CRITICS CORNER

Music Review: Marshmello

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CRITICS CORNER

Graphic Created by Isabelle Anderson

Graphic Created by Isabelle Anderson

Graphic Created by Isabelle Anderson

Julia Kaplansky, Senior, Staff Reporter

His enormous cartoon-like mask with large fictional eyes light up a room. Though he is an internationally acclaimed star with millions of fans, the musician behind the mask remains a mystery. Creating and performing music is a talent in itself, but doing it masked is a creative escape from the public eye. DJ and electronic dance music (EDM) producer Marshmello first gained recognition from remixing tracks by Jack Ü and Zedd, and later rose to fame by partnering with artists like Jauz and Slushii. Marshmello’s iconic head costume is made from a 3D printer, and only a few of the prototypes are in existence. While speculation on the man behind the cardboard box has been ongoing for years now, Forbes Magazine confirmed in 2017 that his alias is supposedly Chris Comstock, also known as Dotcom. The reason Marshmello performs with his helmet is still unknown, though fans have theorized that it is used to create an excitement over unmasking his true identity. Or perhaps, in a personality-driven culture, the disguise is to keep the focus on the music and not the musician.

At the time of his debut into the industry, Marshmello’s sounds were unique — incorporating rich bass and drums, sounds that almost frightened other artists. The EDM industry was something new and exciting. In his newest hit, “Here With Me,” which was released in March 2019, Scottish band Chvrches is featured. Marshmello’s lyrics juxtapose the pain and the joy of love. He says, “You’re saying the words that I want you to say // There’s a pain in my heart and it won’t go away// Now I know I’m falling in deep.” Given the depth of emotion, Marshmello rightly upends the upbeat sound that has been his usual style. Instead, the halting, staccato stop-start lyrics and melancholy guitar are balanced against a driving drumbeat that perfectly compliments the lyrical tone.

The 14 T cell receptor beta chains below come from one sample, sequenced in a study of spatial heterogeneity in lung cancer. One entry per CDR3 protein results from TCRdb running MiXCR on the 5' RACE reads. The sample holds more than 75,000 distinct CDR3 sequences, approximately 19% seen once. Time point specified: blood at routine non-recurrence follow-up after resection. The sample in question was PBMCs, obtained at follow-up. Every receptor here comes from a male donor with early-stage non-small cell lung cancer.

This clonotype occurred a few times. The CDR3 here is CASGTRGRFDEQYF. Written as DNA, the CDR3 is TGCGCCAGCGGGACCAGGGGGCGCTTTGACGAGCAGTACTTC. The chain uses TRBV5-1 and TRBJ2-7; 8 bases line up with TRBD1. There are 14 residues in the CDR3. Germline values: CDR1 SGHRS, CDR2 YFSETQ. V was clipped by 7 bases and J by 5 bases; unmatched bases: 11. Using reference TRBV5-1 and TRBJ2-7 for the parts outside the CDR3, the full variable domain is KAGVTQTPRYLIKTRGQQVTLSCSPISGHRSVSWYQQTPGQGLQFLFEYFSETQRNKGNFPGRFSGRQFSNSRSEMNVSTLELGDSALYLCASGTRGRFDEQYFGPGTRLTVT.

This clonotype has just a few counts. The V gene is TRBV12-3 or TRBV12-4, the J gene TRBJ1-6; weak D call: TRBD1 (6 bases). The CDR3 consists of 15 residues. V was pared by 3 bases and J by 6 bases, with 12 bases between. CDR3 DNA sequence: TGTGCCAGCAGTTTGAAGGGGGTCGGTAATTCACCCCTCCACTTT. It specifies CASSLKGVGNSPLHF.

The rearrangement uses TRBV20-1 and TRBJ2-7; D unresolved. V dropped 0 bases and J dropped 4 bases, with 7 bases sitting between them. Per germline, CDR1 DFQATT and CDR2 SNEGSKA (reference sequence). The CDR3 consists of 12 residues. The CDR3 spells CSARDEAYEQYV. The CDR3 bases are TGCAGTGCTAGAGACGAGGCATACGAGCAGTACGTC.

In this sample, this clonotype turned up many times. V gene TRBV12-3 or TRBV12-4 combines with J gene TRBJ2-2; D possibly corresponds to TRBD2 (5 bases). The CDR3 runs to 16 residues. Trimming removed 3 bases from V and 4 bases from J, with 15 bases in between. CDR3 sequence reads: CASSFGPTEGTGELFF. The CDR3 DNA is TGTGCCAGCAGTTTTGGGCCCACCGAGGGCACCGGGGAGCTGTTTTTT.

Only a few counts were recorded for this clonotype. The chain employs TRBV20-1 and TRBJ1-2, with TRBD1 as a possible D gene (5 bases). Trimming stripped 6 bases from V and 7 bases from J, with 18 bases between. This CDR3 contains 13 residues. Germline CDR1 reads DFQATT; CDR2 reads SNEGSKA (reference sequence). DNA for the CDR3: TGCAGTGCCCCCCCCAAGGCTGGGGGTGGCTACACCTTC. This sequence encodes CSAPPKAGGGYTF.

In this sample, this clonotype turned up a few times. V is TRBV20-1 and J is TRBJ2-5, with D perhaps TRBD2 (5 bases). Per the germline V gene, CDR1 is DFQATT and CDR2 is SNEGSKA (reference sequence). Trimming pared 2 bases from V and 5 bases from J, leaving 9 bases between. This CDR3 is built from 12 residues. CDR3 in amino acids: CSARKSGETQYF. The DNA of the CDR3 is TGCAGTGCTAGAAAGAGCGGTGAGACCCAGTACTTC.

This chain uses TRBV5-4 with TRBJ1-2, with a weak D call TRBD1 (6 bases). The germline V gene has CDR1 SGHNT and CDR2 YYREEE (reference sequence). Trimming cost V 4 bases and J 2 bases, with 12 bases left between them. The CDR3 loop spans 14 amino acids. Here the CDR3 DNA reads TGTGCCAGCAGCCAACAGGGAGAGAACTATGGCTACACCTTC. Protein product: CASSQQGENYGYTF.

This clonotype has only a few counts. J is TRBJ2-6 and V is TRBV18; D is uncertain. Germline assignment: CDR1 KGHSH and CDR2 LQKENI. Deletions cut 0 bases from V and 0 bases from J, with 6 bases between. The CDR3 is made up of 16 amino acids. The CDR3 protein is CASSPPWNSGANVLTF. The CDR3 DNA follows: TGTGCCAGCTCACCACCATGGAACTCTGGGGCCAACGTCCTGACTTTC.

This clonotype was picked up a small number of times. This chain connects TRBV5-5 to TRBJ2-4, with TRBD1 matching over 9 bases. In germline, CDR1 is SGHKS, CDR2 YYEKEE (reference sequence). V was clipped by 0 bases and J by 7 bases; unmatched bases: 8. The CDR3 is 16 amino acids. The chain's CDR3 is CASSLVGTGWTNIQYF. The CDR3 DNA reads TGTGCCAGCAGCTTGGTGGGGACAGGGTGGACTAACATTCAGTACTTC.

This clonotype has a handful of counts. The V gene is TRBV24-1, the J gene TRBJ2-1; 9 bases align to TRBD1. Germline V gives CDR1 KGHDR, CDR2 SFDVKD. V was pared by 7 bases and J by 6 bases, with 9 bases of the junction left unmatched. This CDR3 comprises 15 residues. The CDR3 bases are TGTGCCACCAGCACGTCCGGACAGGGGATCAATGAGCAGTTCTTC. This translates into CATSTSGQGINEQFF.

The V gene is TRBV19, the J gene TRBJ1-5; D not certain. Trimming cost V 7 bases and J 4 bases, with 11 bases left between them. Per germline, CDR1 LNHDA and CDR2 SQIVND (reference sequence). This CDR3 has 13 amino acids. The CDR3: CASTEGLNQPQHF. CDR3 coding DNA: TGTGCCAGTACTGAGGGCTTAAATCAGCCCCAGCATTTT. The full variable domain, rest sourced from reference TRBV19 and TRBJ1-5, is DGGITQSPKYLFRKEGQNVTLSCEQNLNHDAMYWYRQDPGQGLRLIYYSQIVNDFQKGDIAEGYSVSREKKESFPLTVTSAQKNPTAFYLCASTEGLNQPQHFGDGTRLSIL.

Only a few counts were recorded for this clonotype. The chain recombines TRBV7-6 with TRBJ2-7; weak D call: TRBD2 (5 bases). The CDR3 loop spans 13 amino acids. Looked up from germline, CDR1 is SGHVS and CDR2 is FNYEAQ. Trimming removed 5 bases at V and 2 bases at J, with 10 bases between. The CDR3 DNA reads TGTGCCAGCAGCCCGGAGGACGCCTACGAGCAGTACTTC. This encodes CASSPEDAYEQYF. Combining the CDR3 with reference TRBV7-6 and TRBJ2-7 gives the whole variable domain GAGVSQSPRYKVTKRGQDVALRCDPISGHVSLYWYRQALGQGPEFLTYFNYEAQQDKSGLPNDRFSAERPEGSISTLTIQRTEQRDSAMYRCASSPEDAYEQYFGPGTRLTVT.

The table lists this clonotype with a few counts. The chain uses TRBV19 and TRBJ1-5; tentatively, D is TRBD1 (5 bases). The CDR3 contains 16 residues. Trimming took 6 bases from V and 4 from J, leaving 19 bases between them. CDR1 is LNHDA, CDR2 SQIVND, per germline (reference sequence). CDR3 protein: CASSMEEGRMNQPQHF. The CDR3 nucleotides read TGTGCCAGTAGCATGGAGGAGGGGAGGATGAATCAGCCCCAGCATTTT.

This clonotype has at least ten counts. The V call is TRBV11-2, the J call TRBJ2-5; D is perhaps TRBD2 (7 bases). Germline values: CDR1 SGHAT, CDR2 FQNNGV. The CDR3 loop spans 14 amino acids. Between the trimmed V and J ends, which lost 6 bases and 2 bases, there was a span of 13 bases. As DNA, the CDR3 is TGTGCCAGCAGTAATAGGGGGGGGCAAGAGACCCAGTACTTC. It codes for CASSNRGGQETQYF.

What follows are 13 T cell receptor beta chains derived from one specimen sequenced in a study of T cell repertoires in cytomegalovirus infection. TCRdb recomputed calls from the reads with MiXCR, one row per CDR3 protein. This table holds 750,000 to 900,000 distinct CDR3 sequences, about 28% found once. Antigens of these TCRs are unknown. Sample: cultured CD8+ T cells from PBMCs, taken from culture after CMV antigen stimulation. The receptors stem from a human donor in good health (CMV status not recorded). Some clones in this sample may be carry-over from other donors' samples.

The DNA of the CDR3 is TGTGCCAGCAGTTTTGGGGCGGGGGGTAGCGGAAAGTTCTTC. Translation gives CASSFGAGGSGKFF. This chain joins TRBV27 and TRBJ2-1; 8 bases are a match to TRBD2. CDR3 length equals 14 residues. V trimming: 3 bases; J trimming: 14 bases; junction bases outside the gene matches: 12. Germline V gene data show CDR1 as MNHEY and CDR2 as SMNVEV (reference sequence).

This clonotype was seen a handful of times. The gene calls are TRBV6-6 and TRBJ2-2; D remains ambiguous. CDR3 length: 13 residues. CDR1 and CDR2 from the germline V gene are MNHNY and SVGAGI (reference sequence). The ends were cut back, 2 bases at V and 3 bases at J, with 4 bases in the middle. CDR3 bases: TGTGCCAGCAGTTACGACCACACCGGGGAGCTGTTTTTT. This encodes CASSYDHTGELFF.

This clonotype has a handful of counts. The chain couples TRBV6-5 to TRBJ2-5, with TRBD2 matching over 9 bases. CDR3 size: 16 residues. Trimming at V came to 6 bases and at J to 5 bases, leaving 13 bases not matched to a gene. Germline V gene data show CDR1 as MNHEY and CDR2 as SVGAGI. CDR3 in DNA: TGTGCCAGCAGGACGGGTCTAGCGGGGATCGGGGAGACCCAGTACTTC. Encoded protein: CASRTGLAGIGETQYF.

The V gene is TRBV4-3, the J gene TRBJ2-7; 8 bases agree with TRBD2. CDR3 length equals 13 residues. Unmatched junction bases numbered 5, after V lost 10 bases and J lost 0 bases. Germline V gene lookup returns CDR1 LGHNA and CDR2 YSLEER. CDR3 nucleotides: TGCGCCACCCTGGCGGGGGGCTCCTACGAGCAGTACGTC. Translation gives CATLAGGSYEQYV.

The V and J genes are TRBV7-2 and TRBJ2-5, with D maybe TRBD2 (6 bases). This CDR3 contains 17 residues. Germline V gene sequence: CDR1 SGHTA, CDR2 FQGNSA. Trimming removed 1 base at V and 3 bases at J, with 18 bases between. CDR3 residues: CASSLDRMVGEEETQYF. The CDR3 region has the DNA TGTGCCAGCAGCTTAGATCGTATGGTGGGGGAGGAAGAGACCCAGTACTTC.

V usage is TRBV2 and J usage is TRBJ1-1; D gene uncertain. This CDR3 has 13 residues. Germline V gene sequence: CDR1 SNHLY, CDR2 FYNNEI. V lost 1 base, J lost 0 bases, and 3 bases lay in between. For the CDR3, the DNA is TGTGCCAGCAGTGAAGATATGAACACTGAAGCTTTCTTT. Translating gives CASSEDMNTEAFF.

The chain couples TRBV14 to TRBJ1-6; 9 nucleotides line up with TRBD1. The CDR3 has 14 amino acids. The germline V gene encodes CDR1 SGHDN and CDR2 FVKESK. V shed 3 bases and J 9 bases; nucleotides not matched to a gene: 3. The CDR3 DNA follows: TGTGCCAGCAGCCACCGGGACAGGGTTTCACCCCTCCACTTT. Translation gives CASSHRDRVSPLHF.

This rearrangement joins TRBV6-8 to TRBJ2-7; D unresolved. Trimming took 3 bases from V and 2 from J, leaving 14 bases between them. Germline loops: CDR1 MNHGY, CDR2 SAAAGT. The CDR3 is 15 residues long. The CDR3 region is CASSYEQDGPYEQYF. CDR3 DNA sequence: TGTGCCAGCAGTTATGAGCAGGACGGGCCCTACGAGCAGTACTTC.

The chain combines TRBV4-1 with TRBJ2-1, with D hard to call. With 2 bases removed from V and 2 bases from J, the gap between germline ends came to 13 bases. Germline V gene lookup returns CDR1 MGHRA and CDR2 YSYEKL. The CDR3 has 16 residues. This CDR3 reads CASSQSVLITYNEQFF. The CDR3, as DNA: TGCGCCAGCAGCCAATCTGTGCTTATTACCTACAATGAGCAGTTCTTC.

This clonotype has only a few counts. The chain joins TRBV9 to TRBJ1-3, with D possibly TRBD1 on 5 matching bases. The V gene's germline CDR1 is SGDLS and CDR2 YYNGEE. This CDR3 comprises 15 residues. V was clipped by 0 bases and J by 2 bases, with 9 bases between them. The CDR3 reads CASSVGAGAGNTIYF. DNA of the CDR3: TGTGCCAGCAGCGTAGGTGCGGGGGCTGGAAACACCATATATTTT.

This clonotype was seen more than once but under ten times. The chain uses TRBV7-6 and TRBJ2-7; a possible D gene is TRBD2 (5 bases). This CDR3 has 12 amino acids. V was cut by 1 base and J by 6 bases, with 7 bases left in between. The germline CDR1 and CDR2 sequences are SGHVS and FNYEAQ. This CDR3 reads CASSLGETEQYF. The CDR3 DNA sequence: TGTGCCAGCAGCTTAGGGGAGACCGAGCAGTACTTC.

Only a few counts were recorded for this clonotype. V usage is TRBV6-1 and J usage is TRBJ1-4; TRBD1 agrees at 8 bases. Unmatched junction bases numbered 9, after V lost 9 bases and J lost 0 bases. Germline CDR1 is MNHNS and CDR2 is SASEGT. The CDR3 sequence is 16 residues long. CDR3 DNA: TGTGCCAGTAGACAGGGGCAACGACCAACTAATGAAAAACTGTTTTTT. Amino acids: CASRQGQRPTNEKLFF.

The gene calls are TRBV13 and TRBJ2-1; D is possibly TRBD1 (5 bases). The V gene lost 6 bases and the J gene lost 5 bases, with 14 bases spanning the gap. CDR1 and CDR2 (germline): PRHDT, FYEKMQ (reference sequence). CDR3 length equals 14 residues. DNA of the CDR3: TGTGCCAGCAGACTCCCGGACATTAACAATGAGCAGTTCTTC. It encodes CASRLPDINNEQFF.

“Paralyzed,” a much older song than “Here With Me,” reflects on the immobility Marshmello feels in trying to survive a failed relationship. He can’t, or won’t, let go, reflected in the heartbreak of both the words he sings and the music that underscores it. “Baby, why won’t you stay with me?//’Cause I know I’ve tried///And I know I’ve said goodbye//Baby, without you by my side//Ya, I feel like I’m paralyzed,” Marshmello’s synth-sampled voice amply echoes the frustration and sadness of unsuccessful love — robotic, repetitious, and pleading — with a musical drum break that drips with desperation. For sure, this is not your typical electronic-dance single.

Even his single “Happier,” nominated for Billboard Music Awards 2019 Top Dance/Electronic Song, is a little lethargic. It starts off slowly, with a vocal sung against open chords that is only punctuated by thumb-snaps in the second verse. He conveys a message that happiness is just fleeting — “We’re a flame in the wind — not the fire.” Marshmello provides blunt honesty with his words, as the lyrics build in intensity as he pleads for redemption in another failed relationship. Towards the end of the song, he finally reveals the song’s lyrical twist — “I want you to be happier, so I’ll go.”

Marshmello’s style is unique, even if his lyrics sometimes reflect all-too-familiar themes. He is atypical of anything you will find in the electronic music scene, and is definitely worth listening to.